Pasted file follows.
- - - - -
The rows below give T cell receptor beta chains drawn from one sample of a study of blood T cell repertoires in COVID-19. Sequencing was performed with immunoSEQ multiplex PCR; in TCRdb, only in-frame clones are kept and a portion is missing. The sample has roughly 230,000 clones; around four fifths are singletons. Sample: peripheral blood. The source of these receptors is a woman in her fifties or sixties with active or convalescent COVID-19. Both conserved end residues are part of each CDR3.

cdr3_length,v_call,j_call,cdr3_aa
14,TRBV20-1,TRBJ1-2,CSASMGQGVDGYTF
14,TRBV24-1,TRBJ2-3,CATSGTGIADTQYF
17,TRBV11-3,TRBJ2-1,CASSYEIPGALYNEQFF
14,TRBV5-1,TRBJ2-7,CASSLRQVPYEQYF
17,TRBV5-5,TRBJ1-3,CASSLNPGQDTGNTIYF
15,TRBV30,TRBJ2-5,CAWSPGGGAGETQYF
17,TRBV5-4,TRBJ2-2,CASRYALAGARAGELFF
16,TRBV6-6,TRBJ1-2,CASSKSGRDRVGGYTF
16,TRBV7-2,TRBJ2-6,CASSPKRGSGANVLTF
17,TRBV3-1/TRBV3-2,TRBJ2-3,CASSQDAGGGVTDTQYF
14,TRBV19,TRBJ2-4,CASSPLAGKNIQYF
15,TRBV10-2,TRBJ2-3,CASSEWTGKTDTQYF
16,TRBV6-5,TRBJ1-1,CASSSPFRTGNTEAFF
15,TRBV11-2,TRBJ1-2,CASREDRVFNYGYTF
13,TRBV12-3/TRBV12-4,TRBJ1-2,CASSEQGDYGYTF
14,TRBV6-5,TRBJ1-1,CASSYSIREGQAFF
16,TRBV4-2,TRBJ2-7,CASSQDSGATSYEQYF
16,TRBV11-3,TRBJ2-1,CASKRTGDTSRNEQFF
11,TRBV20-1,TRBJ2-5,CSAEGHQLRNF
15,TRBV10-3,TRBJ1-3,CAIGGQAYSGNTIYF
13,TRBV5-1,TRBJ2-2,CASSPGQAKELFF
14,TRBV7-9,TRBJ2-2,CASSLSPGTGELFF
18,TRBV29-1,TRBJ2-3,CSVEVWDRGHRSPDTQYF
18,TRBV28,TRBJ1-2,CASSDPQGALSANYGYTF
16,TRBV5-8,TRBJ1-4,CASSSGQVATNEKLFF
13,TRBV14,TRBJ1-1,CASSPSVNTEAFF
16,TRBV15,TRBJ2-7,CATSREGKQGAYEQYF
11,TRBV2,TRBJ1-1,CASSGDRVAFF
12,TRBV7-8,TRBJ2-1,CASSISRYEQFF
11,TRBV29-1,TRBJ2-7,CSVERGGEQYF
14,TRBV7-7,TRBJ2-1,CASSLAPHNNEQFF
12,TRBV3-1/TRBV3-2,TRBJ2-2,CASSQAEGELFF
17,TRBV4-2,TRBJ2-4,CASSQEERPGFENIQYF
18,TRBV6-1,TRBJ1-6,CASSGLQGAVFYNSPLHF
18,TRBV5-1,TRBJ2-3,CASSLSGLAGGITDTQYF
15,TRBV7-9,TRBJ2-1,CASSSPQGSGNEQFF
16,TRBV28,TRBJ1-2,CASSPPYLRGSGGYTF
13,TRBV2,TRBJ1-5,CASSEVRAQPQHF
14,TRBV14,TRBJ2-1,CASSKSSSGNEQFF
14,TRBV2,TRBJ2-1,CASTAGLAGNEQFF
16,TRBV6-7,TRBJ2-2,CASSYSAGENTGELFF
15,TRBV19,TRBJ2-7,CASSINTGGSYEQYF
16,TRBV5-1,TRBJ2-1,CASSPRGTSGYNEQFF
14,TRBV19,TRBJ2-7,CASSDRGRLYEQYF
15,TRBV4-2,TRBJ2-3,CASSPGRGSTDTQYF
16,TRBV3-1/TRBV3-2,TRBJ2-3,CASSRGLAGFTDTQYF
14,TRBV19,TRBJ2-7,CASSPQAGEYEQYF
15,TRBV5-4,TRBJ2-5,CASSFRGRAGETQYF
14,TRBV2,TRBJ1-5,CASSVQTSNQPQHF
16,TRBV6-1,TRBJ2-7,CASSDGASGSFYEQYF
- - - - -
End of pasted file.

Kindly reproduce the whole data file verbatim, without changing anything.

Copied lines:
The rows below give T cell receptor beta chains drawn from one sample of a study of blood T cell repertoires in COVID-19. Sequencing was performed with immunoSEQ multiplex PCR; in TCRdb, only in-frame clones are kept and a portion is missing. The sample has roughly 230,000 clones; around four fifths are singletons. Sample: peripheral blood. The source of these receptors is a woman in her fifties or sixties with active or convalescent COVID-19. Both conserved end residues are part of each CDR3.

cdr3_length,v_call,j_call,cdr3_aa
14,TRBV20-1,TRBJ1-2,CSASMGQGVDGYTF
14,TRBV24-1,TRBJ2-3,CATSGTGIADTQYF
17,TRBV11-3,TRBJ2-1,CASSYEIPGALYNEQFF
14,TRBV5-1,TRBJ2-7,CASSLRQVPYEQYF
17,TRBV5-5,TRBJ1-3,CASSLNPGQDTGNTIYF
15,TRBV30,TRBJ2-5,CAWSPGGGAGETQYF
17,TRBV5-4,TRBJ2-2,CASRYALAGARAGELFF
16,TRBV6-6,TRBJ1-2,CASSKSGRDRVGGYTF
16,TRBV7-2,TRBJ2-6,CASSPKRGSGANVLTF
17,TRBV3-1/TRBV3-2,TRBJ2-3,CASSQDAGGGVTDTQYF
14,TRBV19,TRBJ2-4,CASSPLAGKNIQYF
15,TRBV10-2,TRBJ2-3,CASSEWTGKTDTQYF
16,TRBV6-5,TRBJ1-1,CASSSPFRTGNTEAFF
15,TRBV11-2,TRBJ1-2,CASREDRVFNYGYTF
13,TRBV12-3/TRBV12-4,TRBJ1-2,CASSEQGDYGYTF
14,TRBV6-5,TRBJ1-1,CASSYSIREGQAFF
16,TRBV4-2,TRBJ2-7,CASSQDSGATSYEQYF
16,TRBV11-3,TRBJ2-1,CASKRTGDTSRNEQFF
11,TRBV20-1,TRBJ2-5,CSAEGHQLRNF
15,TRBV10-3,TRBJ1-3,CAIGGQAYSGNTIYF
13,TRBV5-1,TRBJ2-2,CASSPGQAKELFF
14,TRBV7-9,TRBJ2-2,CASSLSPGTGELFF
18,TRBV29-1,TRBJ2-3,CSVEVWDRGHRSPDTQYF
18,TRBV28,TRBJ1-2,CASSDPQGALSANYGYTF
16,TRBV5-8,TRBJ1-4,CASSSGQVATNEKLFF
13,TRBV14,TRBJ1-1,CASSPSVNTEAFF
16,TRBV15,TRBJ2-7,CATSREGKQGAYEQYF
11,TRBV2,TRBJ1-1,CASSGDRVAFF
12,TRBV7-8,TRBJ2-1,CASSISRYEQFF
11,TRBV29-1,TRBJ2-7,CSVERGGEQYF
14,TRBV7-7,TRBJ2-1,CASSLAPHNNEQFF
12,TRBV3-1/TRBV3-2,TRBJ2-2,CASSQAEGELFF
17,TRBV4-2,TRBJ2-4,CASSQEERPGFENIQYF
18,TRBV6-1,TRBJ1-6,CASSGLQGAVFYNSPLHF
18,TRBV5-1,TRBJ2-3,CASSLSGLAGGITDTQYF
15,TRBV7-9,TRBJ2-1,CASSSPQGSGNEQFF
16,TRBV28,TRBJ1-2,CASSPPYLRGSGGYTF
13,TRBV2,TRBJ1-5,CASSEVRAQPQHF
14,TRBV14,TRBJ2-1,CASSKSSSGNEQFF
14,TRBV2,TRBJ2-1,CASTAGLAGNEQFF
16,TRBV6-7,TRBJ2-2,CASSYSAGENTGELFF
15,TRBV19,TRBJ2-7,CASSINTGGSYEQYF
16,TRBV5-1,TRBJ2-1,CASSPRGTSGYNEQFF
14,TRBV19,TRBJ2-7,CASSDRGRLYEQYF
15,TRBV4-2,TRBJ2-3,CASSPGRGSTDTQYF
16,TRBV3-1/TRBV3-2,TRBJ2-3,CASSRGLAGFTDTQYF
14,TRBV19,TRBJ2-7,CASSPQAGEYEQYF
15,TRBV5-4,TRBJ2-5,CASSFRGRAGETQYF
14,TRBV2,TRBJ1-5,CASSVQTSNQPQHF
16,TRBV6-1,TRBJ2-7,CASSDGASGSFYEQYF